There is widespread concern in the telecommunications industry that public policy may be impeding the continued development of the Internet into a high-speed communications network. In the absence of ubiquitous, high-speed "broadband" Internet connections for residential and small-business customers, the demand for IT equipment and new Internet service applications may stagnate. Broadband policy is controversial in large part because of the differences in the regulatory regimes faced by different types of carriers. Cable television companies face neither retail price regulation of their cable modem services nor any requirements to make their facilities available to competitors. Local telephone companies, on the other hand, face both retail price regulation for their DSL service and a requirement imposed by the 1996 Telecommunications Act that they "unbundle" their network facilities and lease them to rivals. Finally, new entrants are largely unregulated, but many rely on facilities leased from the incumbent telephone companies at regulated rates to connect to their customers. This asymmetric regulation is the focus of this volume, in which telecommunications scholars address the public policy issues that have arisen over the deployment of new high-speed telecommunications services. Robert W. Crandall is a senior fellow in the Economic Studies program at the Brookings Institution. His previous books include (with Martin Cave) Telecommunications Liberalization on Two Sides of the Atlantic (2001) and (with Leonard Waverman) Who Pays for Universal Service? (Brookings 2000). James H. Alleman is an associate professor in interdisciplinary telecommunications at the College of Engineering and Applied Science, University of Colorado, on leave at Columbia University.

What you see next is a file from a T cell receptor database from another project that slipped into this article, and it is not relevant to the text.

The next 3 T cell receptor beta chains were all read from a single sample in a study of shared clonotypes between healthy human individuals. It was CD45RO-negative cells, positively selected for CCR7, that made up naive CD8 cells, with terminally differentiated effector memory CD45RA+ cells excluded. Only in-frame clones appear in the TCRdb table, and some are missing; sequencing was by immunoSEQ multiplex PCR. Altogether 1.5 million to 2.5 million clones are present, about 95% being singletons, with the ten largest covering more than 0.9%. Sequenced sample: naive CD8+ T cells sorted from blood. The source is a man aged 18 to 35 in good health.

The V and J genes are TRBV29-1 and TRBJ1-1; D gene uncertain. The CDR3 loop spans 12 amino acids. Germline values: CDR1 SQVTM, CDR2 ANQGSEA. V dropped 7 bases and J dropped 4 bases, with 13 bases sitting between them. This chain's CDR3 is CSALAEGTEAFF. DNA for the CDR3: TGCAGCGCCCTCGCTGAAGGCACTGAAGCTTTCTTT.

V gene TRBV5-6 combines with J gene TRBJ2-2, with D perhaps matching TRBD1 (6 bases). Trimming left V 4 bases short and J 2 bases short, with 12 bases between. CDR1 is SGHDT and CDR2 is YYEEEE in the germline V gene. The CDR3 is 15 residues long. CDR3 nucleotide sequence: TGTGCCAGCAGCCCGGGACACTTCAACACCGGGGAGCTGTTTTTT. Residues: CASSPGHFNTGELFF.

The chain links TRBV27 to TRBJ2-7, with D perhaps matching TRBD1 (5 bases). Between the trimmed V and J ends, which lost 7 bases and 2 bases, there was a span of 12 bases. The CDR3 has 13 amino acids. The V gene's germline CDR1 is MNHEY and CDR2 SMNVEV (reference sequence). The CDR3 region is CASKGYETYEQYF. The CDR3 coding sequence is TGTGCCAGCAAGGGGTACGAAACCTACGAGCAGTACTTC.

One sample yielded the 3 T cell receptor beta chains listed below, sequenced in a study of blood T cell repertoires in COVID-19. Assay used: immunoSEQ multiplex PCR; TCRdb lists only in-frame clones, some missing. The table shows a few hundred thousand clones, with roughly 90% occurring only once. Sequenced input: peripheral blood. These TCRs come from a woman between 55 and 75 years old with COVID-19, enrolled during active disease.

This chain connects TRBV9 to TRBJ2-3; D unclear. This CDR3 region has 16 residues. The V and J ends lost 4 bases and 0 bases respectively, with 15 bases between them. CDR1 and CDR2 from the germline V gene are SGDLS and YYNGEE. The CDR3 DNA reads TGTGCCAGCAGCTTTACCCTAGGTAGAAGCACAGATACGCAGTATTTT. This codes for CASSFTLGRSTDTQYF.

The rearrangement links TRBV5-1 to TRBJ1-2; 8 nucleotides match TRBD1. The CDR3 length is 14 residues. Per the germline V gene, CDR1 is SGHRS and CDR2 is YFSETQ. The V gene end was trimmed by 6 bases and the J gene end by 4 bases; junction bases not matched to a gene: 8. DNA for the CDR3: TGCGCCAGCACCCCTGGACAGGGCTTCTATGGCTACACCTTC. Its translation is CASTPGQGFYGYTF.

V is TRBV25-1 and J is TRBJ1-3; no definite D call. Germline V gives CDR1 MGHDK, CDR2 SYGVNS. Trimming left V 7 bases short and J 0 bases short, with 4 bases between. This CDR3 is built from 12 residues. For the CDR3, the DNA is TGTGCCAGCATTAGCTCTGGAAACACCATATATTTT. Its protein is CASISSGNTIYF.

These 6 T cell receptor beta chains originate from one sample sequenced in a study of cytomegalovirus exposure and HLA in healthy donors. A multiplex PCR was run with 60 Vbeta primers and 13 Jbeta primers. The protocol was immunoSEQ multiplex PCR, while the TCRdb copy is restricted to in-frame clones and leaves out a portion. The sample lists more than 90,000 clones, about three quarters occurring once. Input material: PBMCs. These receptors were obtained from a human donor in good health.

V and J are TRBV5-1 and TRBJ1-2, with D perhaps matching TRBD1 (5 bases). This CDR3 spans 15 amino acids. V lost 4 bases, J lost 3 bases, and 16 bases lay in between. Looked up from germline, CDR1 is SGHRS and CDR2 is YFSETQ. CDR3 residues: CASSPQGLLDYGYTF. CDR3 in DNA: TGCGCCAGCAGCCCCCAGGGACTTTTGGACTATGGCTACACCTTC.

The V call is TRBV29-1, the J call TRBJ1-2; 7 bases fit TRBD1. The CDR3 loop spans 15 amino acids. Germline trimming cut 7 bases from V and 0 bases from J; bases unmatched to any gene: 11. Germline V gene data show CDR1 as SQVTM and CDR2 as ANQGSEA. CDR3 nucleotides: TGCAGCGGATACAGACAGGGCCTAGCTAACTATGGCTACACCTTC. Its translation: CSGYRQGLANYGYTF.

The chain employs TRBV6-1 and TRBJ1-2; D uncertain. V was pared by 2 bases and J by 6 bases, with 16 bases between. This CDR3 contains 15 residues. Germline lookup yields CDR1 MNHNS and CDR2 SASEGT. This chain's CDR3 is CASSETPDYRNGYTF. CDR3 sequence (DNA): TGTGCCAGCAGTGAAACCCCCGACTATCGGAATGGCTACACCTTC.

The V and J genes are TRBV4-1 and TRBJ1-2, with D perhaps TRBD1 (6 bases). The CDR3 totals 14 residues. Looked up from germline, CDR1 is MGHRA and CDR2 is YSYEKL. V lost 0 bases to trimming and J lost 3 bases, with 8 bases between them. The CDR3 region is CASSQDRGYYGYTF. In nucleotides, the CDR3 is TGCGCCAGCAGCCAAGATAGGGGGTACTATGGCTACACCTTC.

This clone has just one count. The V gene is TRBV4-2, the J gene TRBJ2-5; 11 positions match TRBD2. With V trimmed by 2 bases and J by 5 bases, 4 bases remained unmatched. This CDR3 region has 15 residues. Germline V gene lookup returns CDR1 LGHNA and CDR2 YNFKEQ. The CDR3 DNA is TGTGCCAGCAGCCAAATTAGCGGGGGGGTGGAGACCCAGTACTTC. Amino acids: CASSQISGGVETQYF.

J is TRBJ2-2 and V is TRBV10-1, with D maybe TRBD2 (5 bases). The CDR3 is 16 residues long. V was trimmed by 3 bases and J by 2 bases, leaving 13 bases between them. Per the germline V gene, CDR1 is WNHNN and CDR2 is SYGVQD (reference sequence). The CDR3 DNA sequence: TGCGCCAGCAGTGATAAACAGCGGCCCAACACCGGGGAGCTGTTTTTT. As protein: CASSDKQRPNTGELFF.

About the Author
Robert W. Crandall is a senior fellow in the Economic Studies program at the Brookings Institution, where his research has focused on telecommunications and cable television regulation, industrial organization and policy, and the changing regional structure of the U.S. economy. His previous books include Broadband: Should We Regulate Internet Access? (Brookings, 2002), Telecommunications Liberalization on Two Sides of the Atlantic (Brookings, 2001) and Who Pays for Universal Service? (Brookings, 2000). James H. Alleman is director of research at the Columbia Institute of Tele-Information, and a visiting associate professor in the Columbia Business School, on leave from the Interdisciplinary Telecommunications Department at the College of Engineering and Applied Science, University of Colorado, Boulder.
Table of Contents
|3||The Demand for Bandwidth: Evidence from the INDEX Project||39|
|4||The Demand for Broadband: Access, Content, and the Value of Time||57|
|5||Wired High-Speed Access||83|
|6||From 2G to 3G: Wireless Competition for Internet-Related Services||106|
|7||Internet-Related Services: The Results of Asymmetric Regulation||129|
|8||Competition and Regulation in Broadband Communications||157|
|9||Regulation and Vertical Integration in Broadband Access Supply||197|
|10||Broadband Deployment: Is Policy in the Way?||223|
|11||The Financial Effects of Broadband Regulation||245|
|12||Subsidies, the Value of Broadband, and the Importance of Fixed Costs||278|
|13||The Benefits of Broadband and the Effect of Regulation||295|